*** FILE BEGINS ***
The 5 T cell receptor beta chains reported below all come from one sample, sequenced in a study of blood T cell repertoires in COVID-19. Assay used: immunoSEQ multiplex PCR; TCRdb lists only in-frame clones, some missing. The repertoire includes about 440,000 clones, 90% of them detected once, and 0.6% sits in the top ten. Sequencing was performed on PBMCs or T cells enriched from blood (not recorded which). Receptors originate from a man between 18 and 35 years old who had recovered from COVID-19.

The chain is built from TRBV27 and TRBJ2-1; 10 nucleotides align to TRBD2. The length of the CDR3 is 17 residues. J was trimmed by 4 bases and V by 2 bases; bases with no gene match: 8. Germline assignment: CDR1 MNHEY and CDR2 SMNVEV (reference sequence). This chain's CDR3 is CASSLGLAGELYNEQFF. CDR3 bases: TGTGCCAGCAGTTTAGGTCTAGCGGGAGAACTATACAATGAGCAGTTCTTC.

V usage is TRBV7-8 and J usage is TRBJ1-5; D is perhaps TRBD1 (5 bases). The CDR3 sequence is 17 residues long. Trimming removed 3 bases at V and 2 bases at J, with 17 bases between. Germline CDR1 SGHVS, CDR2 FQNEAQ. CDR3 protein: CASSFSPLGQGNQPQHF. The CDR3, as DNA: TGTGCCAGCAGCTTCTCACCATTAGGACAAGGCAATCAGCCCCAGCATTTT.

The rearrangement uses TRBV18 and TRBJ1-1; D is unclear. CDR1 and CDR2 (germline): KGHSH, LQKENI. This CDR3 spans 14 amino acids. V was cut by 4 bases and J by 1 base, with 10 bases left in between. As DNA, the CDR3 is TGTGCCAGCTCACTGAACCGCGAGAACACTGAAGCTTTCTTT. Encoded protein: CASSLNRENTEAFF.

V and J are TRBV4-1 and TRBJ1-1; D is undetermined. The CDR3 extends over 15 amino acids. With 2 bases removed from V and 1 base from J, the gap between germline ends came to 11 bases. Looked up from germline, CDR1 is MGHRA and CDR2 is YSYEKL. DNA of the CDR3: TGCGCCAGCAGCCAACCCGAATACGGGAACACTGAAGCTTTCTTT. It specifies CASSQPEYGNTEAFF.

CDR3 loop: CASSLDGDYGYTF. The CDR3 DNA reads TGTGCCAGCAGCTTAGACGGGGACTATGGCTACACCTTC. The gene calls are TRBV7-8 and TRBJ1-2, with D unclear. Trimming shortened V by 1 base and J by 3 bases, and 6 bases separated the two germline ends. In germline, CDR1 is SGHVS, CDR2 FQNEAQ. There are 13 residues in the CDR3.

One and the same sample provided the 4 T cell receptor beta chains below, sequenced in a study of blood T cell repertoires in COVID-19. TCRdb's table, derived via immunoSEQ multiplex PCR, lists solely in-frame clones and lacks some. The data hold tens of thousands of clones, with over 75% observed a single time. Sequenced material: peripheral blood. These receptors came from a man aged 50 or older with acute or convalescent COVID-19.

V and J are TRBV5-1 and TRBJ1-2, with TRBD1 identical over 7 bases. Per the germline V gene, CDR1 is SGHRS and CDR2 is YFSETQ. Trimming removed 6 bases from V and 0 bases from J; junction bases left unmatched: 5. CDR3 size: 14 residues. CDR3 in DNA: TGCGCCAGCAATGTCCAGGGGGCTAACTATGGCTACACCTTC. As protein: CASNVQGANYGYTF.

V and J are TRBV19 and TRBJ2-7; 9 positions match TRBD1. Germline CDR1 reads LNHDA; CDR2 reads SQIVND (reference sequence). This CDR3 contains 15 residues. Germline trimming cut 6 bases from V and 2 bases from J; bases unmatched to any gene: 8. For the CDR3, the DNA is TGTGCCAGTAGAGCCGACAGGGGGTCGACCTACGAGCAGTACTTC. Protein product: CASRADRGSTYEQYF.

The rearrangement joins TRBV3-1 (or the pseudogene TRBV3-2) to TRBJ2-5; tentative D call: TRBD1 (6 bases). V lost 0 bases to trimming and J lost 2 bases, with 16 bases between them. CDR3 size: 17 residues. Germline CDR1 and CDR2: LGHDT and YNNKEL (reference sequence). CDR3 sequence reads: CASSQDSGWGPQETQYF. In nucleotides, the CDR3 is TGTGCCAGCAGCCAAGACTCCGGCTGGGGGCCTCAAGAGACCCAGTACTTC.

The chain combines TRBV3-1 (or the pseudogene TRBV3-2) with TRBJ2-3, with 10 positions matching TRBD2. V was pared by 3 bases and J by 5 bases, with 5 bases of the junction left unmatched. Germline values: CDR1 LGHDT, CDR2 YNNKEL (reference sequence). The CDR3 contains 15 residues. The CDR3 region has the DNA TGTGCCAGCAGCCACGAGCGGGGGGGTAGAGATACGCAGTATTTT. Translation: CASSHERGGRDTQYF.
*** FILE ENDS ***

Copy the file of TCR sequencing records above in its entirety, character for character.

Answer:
The 5 T cell receptor beta chains reported below all come from one sample, sequenced in a study of blood T cell repertoires in COVID-19. Assay used: immunoSEQ multiplex PCR; TCRdb lists only in-frame clones, some missing. The repertoire includes about 440,000 clones, 90% of them detected once, and 0.6% sits in the top ten. Sequencing was performed on PBMCs or T cells enriched from blood (not recorded which). Receptors originate from a man between 18 and 35 years old who had recovered from COVID-19.

The chain is built from TRBV27 and TRBJ2-1; 10 nucleotides align to TRBD2. The length of the CDR3 is 17 residues. J was trimmed by 4 bases and V by 2 bases; bases with no gene match: 8. Germline assignment: CDR1 MNHEY and CDR2 SMNVEV (reference sequence). This chain's CDR3 is CASSLGLAGELYNEQFF. CDR3 bases: TGTGCCAGCAGTTTAGGTCTAGCGGGAGAACTATACAATGAGCAGTTCTTC.

V usage is TRBV7-8 and J usage is TRBJ1-5; D is perhaps TRBD1 (5 bases). The CDR3 sequence is 17 residues long. Trimming removed 3 bases at V and 2 bases at J, with 17 bases between. Germline CDR1 SGHVS, CDR2 FQNEAQ. CDR3 protein: CASSFSPLGQGNQPQHF. The CDR3, as DNA: TGTGCCAGCAGCTTCTCACCATTAGGACAAGGCAATCAGCCCCAGCATTTT.

The rearrangement uses TRBV18 and TRBJ1-1; D is unclear. CDR1 and CDR2 (germline): KGHSH, LQKENI. This CDR3 spans 14 amino acids. V was cut by 4 bases and J by 1 base, with 10 bases left in between. As DNA, the CDR3 is TGTGCCAGCTCACTGAACCGCGAGAACACTGAAGCTTTCTTT. Encoded protein: CASSLNRENTEAFF.

V and J are TRBV4-1 and TRBJ1-1; D is undetermined. The CDR3 extends over 15 amino acids. With 2 bases removed from V and 1 base from J, the gap between germline ends came to 11 bases. Looked up from germline, CDR1 is MGHRA and CDR2 is YSYEKL. DNA of the CDR3: TGCGCCAGCAGCCAACCCGAATACGGGAACACTGAAGCTTTCTTT. It specifies CASSQPEYGNTEAFF.

CDR3 loop: CASSLDGDYGYTF. The CDR3 DNA reads TGTGCCAGCAGCTTAGACGGGGACTATGGCTACACCTTC. The gene calls are TRBV7-8 and TRBJ1-2, with D unclear. Trimming shortened V by 1 base and J by 3 bases, and 6 bases separated the two germline ends. In germline, CDR1 is SGHVS, CDR2 FQNEAQ. There are 13 residues in the CDR3.

One and the same sample provided the 4 T cell receptor beta chains below, sequenced in a study of blood T cell repertoires in COVID-19. TCRdb's table, derived via immunoSEQ multiplex PCR, lists solely in-frame clones and lacks some. The data hold tens of thousands of clones, with over 75% observed a single time. Sequenced material: peripheral blood. These receptors came from a man aged 50 or older with acute or convalescent COVID-19.

V and J are TRBV5-1 and TRBJ1-2, with TRBD1 identical over 7 bases. Per the germline V gene, CDR1 is SGHRS and CDR2 is YFSETQ. Trimming removed 6 bases from V and 0 bases from J; junction bases left unmatched: 5. CDR3 size: 14 residues. CDR3 in DNA: TGCGCCAGCAATGTCCAGGGGGCTAACTATGGCTACACCTTC. As protein: CASNVQGANYGYTF.

V and J are TRBV19 and TRBJ2-7; 9 positions match TRBD1. Germline CDR1 reads LNHDA; CDR2 reads SQIVND (reference sequence). This CDR3 contains 15 residues. Germline trimming cut 6 bases from V and 2 bases from J; bases unmatched to any gene: 8. For the CDR3, the DNA is TGTGCCAGTAGAGCCGACAGGGGGTCGACCTACGAGCAGTACTTC. Protein product: CASRADRGSTYEQYF.

The rearrangement joins TRBV3-1 (or the pseudogene TRBV3-2) to TRBJ2-5; tentative D call: TRBD1 (6 bases). V lost 0 bases to trimming and J lost 2 bases, with 16 bases between them. CDR3 size: 17 residues. Germline CDR1 and CDR2: LGHDT and YNNKEL (reference sequence). CDR3 sequence reads: CASSQDSGWGPQETQYF. In nucleotides, the CDR3 is TGTGCCAGCAGCCAAGACTCCGGCTGGGGGCCTCAAGAGACCCAGTACTTC.

The chain combines TRBV3-1 (or the pseudogene TRBV3-2) with TRBJ2-3, with 10 positions matching TRBD2. V was pared by 3 bases and J by 5 bases, with 5 bases of the junction left unmatched. Germline values: CDR1 LGHDT, CDR2 YNNKEL (reference sequence). The CDR3 contains 15 residues. The CDR3 region has the DNA TGTGCCAGCAGCCACGAGCGGGGGGGTAGAGATACGCAGTATTTT. Translation: CASSHERGGRDTQYF.